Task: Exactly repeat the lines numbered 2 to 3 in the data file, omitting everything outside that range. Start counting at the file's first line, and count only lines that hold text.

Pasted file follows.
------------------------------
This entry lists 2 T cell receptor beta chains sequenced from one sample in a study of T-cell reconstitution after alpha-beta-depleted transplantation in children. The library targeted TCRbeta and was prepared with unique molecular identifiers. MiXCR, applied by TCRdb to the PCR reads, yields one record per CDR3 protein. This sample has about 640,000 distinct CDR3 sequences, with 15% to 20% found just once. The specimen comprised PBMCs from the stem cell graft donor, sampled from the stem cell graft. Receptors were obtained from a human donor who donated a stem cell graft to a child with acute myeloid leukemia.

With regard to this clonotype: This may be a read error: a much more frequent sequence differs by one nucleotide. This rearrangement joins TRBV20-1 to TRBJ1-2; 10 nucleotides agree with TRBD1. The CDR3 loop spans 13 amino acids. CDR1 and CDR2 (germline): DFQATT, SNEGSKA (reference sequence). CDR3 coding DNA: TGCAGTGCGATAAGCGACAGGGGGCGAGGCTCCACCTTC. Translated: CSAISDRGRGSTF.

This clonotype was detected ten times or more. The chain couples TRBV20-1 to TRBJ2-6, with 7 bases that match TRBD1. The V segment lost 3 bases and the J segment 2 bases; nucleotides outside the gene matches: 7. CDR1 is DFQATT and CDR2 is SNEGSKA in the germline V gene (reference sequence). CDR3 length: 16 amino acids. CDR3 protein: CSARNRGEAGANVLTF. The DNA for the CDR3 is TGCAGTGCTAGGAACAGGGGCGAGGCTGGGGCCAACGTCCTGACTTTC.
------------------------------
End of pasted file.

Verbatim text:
With regard to this clonotype: This may be a read error: a much more frequent sequence differs by one nucleotide. This rearrangement joins TRBV20-1 to TRBJ1-2; 10 nucleotides agree with TRBD1. The CDR3 loop spans 13 amino acids. CDR1 and CDR2 (germline): DFQATT, SNEGSKA (reference sequence). CDR3 coding DNA: TGCAGTGCGATAAGCGACAGGGGGCGAGGCTCCACCTTC. Translated: CSAISDRGRGSTF.

This clonotype was detected ten times or more. The chain couples TRBV20-1 to TRBJ2-6, with 7 bases that match TRBD1. The V segment lost 3 bases and the J segment 2 bases; nucleotides outside the gene matches: 7. CDR1 is DFQATT and CDR2 is SNEGSKA in the germline V gene (reference sequence). CDR3 length: 16 amino acids. CDR3 protein: CSARNRGEAGANVLTF. The DNA for the CDR3 is TGCAGTGCTAGGAACAGGGGCGAGGCTGGGGCCAACGTCCTGACTTTC.